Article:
Gurshinder Singh vs Sriram General Insurance Co. Ltd. on 24 January, 2020


Supreme Court of India

Gurshinder Singh vs Sriram General Insurance Co. Ltd. on 24 January, 2020

Author: B.R. Gavai

Bench: Hon’Ble The Justice, B.R. Gavai, Surya Kant

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                                                                                                       REPORTABLE

                                                  IN THE SUPREME COURT OF INDIA
                                                    CIVIL APPELLATE JURISDICTION

                                                     CIVIL APPEAL No.653                      OF 2020
                                            (Arising out of S.L.P.(C) No. 24370 of 2015)
                              GURSHINDER SINGH                                                      ....APPELLANT(S)

                                                                         VERSUS

                              SHRIRAM GENERAL INSURANCE CO.
                              LTD. & ANR.                                                          .... RESPONDENT(S)

                                                                  JUDGMENT

B.R. GAVAI, J.

Leave granted.

2. Noticing that there is a conflict between the decisions of the

Bench of the two Judges of this Court in Om Prakash vs. Reliance

General Insurance & Anr.1 and in the case of Oriental Insurance

Co. Ltd. vs. Parvesh Chander Chadha2, on the question, as to

whether delay in informing the occurrence of the theft of the

vehicle to the insurance company, though the FIR was registered

immediately, would disentitle the claimant of the insurance claim.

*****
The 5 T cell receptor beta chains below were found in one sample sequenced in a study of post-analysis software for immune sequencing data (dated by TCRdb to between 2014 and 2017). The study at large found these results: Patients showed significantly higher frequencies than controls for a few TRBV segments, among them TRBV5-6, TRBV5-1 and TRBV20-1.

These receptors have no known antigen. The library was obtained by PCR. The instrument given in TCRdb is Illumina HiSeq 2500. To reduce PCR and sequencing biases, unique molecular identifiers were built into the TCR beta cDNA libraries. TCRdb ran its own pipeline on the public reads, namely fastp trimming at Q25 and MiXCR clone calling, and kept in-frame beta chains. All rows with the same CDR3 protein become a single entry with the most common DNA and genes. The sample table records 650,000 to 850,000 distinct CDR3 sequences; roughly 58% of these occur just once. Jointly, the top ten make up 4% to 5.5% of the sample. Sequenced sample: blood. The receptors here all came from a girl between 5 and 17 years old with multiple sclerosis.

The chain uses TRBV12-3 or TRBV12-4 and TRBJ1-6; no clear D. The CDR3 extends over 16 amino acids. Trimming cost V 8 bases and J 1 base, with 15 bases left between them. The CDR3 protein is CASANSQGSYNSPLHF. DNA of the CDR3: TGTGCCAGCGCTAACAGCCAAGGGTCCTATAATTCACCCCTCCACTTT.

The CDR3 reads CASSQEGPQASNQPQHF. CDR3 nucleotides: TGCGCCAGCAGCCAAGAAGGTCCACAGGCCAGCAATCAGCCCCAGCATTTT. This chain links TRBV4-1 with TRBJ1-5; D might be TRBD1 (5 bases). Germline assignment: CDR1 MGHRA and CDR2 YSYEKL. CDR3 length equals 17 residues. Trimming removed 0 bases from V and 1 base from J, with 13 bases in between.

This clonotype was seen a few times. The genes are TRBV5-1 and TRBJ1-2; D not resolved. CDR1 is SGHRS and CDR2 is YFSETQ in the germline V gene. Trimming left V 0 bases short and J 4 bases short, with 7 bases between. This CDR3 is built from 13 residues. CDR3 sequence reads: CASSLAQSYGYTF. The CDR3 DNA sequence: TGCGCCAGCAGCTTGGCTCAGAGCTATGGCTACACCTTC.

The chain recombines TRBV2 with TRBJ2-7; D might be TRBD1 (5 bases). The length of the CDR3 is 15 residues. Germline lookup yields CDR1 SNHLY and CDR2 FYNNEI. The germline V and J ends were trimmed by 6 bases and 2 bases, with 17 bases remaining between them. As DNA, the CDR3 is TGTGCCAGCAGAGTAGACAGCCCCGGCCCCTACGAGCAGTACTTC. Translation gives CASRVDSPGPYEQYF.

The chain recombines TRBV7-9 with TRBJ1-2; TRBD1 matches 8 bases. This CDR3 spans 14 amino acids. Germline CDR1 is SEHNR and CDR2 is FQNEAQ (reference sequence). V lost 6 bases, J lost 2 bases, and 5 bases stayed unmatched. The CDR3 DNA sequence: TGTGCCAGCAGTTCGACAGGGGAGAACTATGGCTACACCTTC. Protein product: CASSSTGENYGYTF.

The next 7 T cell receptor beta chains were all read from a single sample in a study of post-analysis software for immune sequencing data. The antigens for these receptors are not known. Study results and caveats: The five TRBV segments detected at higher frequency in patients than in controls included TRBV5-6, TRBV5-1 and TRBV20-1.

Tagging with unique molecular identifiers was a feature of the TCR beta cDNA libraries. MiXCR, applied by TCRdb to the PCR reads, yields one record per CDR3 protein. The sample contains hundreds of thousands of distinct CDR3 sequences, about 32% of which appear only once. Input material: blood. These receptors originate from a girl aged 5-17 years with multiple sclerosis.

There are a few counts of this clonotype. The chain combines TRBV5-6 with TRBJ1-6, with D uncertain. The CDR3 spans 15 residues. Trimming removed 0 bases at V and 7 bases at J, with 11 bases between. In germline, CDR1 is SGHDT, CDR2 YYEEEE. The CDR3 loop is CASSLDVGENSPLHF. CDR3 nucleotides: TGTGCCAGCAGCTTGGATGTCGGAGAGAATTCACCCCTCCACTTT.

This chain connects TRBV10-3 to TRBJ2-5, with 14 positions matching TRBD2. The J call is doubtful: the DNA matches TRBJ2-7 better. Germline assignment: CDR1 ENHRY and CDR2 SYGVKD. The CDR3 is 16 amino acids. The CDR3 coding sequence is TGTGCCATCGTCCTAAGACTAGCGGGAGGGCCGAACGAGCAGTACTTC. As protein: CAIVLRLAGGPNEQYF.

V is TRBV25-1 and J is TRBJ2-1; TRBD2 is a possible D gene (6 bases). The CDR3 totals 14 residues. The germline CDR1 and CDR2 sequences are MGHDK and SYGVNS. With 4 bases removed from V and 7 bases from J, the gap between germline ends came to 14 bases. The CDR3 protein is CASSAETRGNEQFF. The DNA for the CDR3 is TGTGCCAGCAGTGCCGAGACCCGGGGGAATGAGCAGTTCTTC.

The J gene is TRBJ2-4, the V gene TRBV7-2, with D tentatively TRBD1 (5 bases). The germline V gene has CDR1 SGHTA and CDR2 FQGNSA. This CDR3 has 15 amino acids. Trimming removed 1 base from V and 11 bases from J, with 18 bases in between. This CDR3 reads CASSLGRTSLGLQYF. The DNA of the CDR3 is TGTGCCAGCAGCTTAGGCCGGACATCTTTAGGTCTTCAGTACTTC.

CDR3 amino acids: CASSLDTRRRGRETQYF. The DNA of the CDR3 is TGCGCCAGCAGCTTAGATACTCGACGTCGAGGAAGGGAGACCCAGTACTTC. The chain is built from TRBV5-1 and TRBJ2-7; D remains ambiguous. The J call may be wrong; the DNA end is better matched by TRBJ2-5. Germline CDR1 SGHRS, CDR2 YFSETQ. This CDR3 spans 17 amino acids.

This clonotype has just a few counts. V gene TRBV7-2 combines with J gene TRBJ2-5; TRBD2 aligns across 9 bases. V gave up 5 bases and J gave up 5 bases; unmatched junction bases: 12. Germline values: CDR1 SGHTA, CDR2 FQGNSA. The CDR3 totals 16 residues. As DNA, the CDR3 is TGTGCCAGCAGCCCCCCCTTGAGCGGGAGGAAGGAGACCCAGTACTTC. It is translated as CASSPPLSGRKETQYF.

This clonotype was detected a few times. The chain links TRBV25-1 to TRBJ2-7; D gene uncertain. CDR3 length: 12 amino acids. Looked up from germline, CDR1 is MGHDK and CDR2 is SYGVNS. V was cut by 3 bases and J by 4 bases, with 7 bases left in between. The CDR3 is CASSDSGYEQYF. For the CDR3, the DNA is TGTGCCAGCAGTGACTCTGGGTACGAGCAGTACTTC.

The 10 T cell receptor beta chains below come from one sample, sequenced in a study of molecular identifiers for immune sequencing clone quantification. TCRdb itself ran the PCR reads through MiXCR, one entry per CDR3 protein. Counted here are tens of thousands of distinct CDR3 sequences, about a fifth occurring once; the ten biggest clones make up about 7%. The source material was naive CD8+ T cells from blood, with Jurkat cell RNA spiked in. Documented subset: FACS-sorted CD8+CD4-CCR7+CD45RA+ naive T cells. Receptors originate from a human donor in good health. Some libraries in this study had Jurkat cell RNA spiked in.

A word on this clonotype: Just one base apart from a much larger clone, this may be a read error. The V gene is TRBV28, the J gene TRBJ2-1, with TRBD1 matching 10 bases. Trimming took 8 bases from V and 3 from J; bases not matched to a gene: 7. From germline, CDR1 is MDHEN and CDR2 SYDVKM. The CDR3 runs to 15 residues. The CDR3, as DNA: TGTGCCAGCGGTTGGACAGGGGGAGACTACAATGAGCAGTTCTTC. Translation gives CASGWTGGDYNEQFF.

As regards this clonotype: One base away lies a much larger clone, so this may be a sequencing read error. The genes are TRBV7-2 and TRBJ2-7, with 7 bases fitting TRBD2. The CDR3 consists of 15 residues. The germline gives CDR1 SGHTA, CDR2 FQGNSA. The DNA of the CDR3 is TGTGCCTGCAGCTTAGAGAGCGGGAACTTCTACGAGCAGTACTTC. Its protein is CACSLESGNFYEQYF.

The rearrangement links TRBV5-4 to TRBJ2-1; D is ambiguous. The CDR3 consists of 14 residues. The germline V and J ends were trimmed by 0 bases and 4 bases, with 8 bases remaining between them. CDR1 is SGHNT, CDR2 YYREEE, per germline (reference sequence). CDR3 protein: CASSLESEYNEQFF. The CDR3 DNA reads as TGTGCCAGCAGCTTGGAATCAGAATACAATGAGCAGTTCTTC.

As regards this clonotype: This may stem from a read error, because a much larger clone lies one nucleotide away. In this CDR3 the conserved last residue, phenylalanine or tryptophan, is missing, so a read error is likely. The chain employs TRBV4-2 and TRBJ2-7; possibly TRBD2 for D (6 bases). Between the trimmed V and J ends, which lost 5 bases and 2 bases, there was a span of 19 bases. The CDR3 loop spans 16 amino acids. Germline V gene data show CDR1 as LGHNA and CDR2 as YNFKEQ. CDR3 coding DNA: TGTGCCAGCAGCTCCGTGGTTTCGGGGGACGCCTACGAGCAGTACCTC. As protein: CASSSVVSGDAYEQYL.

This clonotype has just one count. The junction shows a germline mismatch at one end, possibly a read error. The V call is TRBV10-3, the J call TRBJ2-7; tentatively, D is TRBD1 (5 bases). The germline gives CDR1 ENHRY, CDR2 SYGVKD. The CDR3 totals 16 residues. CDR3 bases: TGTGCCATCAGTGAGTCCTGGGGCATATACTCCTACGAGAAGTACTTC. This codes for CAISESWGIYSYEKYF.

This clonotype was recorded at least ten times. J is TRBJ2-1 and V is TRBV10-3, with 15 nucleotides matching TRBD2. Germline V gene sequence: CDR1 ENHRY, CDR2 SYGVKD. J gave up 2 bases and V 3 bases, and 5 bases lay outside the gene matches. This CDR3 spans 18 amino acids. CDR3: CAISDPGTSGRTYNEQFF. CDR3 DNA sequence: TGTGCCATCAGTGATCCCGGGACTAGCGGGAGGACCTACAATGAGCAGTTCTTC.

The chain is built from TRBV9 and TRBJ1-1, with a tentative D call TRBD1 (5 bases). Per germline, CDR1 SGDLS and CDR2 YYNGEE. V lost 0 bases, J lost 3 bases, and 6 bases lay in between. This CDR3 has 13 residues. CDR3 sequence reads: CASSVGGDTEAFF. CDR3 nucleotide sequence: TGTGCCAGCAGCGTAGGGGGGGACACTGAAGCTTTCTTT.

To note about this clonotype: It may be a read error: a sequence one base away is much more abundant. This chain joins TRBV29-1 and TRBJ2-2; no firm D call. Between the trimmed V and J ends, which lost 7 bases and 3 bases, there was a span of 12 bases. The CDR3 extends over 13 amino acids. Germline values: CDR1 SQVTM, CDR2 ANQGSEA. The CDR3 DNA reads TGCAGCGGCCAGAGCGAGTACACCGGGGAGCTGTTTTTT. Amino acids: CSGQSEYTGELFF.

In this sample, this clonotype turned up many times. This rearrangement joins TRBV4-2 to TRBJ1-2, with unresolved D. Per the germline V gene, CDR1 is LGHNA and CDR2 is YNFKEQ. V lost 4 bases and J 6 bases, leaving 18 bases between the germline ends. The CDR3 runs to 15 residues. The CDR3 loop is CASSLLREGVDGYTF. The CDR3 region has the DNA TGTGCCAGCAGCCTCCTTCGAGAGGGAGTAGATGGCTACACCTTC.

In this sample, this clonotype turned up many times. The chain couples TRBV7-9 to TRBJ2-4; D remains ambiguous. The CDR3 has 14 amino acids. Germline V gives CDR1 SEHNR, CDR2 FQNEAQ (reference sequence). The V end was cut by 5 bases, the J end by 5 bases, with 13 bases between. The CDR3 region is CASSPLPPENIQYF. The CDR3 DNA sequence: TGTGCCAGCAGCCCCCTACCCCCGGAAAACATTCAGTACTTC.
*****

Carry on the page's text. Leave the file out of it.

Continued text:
The Bench of two Judges of this Court vide Order dated

09.01.2018 has referred the matter to a three­Judge Bench.
Signature Not Verified

Digitally signed by
SANJAY KUMAR
Date: 2020.01.24
16:38:15 IST
Reason:

1 Civil Appeal No.15611/ 2017 decided on 04.10.2017
2 Civil Appeal No.6739/ 2010 decided on 17.08.2010; 2009 (1) CLT 552]
2

3. The appellant had got his tractor insured with the

respondent(s) on 19.06.2010. On 28.10.2010, the tractor was

stolen and an FIR was lodged on the same day. However, the claim

was submitted to the respondent(s) on 15.12.2010. It was

rejected on the ground that intimation was given belatedly after 52

days. The appellant herein, therefore, approached the District

Consumer Disputes Redressal Forum, Jalandhar, Punjab,

(hereinafter referred to as the “District Forum”) vide Complaint No.

380 of 2011. The District Forum, relying on the decisions of the

National Consumer Disputes Redressal Commission (hereinafter

referred to as the ‘National Commission’) in the case of Parvesh

Chander Chadha (supra) and T.D.P. Gram Sewa Sahakari Samiti

Ltd. & Ors. vs. Charanjit Kaur and Ors. 3., allowed the complaint